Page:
Navigating a Career Transition: 5 Tips for Senior Professionals Shifting to Mid-Level Roles
Over the past few years, senior-level professionals have started to recalibrate their priorities and seek out positions that align more closely with their personal needs and values. Whether they feel tapped out and need a change of pace or they entered a new season of life with more responsibilities outside of the office, the outcome tends to look the same.
This group is stepping back from climbing the corporate ladder and pursuing positions at a lower level where they can make a positive contribution to a team without the exhausting demands of executive-level leadership.
As a leading marketing recruitment agency, we understand how challenging it can be to make this professional shift. Having successfully placed various marketing, communications and creative professionals at similar trajectories in their careers, here’s our team’s best advice for making the transition from a senior-level position to a mid-level job.
1. Articulate the Value You Bring
When making a major career move, potential employers want to understand why you’re seeking a change and what unique perspective you’ll provide to their team.
Before beginning your search, take time to consider how your expertise can offer additional value to a mid-level role in a new company. Here are a few examples to consider:
You can offer great wisdom/coaching/development opportunities to direct reports.
You’re there to build strong relationships and stay in the position/company over a longer period of time.
You have experience growing similar businesses and can help anticipate and work through the difficulties along the way.
You are deeply passionate about an organization’s cause/impact/values and want to participate in advancing its work.
After figuring out how your expertise can offer additional benefits to the team and company, make sure to include it in cover letters and on your resume.
2. Inventory and Update Your Skills
Emphasizing the experiences from your current role that are directly transferable to the position you’re applying for is important. Hiring managers also want to know whether your skills are fresh and up to date.
If it’s been a while since you’ve done any hands-on work, start freshening up your qualifications. Demonstrate your willingness to learn by taking a few courses or reading up on current best practices. Include recent accomplishments on your resume and share findings with the hiring managers and team members interviewing you. Offering to complete an assignment or assessment during the interview process may also help push your name to the top of the list.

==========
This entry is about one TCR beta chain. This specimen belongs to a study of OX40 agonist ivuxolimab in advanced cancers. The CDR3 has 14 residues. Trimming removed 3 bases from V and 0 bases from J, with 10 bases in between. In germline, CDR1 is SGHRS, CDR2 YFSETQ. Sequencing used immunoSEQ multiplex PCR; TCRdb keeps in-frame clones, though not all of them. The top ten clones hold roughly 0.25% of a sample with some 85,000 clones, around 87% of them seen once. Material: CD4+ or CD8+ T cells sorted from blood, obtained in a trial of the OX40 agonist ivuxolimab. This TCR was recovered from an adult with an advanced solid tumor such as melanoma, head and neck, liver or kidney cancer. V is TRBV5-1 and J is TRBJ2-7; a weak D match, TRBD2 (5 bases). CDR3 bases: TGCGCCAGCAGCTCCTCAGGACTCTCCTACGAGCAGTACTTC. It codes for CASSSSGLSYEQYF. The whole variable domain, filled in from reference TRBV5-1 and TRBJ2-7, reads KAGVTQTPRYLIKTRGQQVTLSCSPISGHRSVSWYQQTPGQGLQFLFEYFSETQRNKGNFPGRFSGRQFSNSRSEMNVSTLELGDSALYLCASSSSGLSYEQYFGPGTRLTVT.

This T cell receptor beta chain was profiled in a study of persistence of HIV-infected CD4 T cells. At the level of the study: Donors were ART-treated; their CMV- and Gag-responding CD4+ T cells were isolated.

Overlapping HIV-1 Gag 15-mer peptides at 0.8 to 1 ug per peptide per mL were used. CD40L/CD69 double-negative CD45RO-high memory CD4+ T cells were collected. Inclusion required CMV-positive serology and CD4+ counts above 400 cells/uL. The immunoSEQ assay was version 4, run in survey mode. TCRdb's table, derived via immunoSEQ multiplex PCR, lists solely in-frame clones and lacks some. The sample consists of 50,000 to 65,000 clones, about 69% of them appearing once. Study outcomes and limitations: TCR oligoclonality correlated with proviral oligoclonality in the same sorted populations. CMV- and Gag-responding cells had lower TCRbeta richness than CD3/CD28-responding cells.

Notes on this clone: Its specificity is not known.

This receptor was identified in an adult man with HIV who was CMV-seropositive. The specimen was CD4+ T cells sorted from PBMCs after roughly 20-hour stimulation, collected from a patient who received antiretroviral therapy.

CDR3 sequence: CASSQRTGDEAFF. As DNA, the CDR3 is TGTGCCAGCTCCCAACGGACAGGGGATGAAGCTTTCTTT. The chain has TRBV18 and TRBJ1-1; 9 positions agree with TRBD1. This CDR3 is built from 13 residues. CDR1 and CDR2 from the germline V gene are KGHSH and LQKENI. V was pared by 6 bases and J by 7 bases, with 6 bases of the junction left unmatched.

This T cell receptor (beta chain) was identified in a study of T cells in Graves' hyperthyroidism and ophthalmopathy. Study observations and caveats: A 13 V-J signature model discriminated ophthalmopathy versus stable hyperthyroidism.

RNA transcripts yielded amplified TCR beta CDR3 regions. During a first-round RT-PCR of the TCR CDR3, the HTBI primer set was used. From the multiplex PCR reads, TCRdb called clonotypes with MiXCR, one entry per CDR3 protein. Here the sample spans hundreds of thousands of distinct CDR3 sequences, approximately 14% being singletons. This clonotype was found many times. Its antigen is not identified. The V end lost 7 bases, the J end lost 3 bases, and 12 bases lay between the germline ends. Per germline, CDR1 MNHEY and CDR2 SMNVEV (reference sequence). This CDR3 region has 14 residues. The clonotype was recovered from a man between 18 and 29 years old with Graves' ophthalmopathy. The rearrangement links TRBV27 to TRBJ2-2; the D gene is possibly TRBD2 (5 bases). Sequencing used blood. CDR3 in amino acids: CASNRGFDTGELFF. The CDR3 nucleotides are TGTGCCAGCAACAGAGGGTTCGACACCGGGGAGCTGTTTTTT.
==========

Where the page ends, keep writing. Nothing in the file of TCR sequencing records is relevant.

3. Address Overqualification Concerns
Perhaps you’re too qualified for the role. And that could be a concern for hiring managers.
It’s best if you’re the first one to bring up the elephant in the room. Craft your resume and cover letter in a way that addresses potential questions about overqualification, clearly expressing your genuine interest in the role and its alignment with your values and goals. In interviews, acknowledge any uncertainties that pop up and remind them of the unique value you can bring to their team.
Prepare to reinforce this message during each interview step. Having an executive transition into a lower-level role is still an out-of-the-ordinary career path that may result in lots of questions.
4. Demonstrate Humility, Adaptability and Teachability
Hiring managers are trying to figure out if you’ll be a good team player. One who can adapt to challenges on the fly, is willing to learn new things and can admit when they make mistakes.
Providing examples from your past where you successfully adapted to new jobs or challenges is helpful. Are there instances where you worked hands-on with a team or took on tasks outside of your typical executive responsibilities? Is there a scenario where you took direction from someone with less experience? Did they offer suggestions on a strategy you built, and you adapted accordingly?
Make it clear that you’re ready to jump in and work alongside the team, rather than direct them.
5. Connect with a Recruiter
Engaging with a recruiter or specialized recruitment agency can help you identify the right opportunities to pursue where your expertise and value are highly sought after. A talented recruiter can be your best advocate to employers, positioning your experience in a way that aligns with the needs and expectations of the job.
Connecting with a recruitment agency is a great way to streamline your search and connect with organizations ready for your talent.
Making a major career move is a significant decision that can lead to a more fulfilling professional life. By implementing these five suggestions, you can navigate this shift with confidence and secure a role where you can make a meaningful impact while enjoying a more balanced and satisfying professional life.
Ready to Make a Move?
Smart, Savvy + Associates is a boutique recruitment agency that specializes in helping companies find and hire the marketing, communications, and creative professionals they need. From coordinators to C-suite, Smart Savvy is here to simplify the recruitment process and provide best-in-class candidates for their clients in (and around) Vancouver, B.C.. Looking for something new? Visit our job board to see what roles we’re hiring for or join our ever-growing talent network today.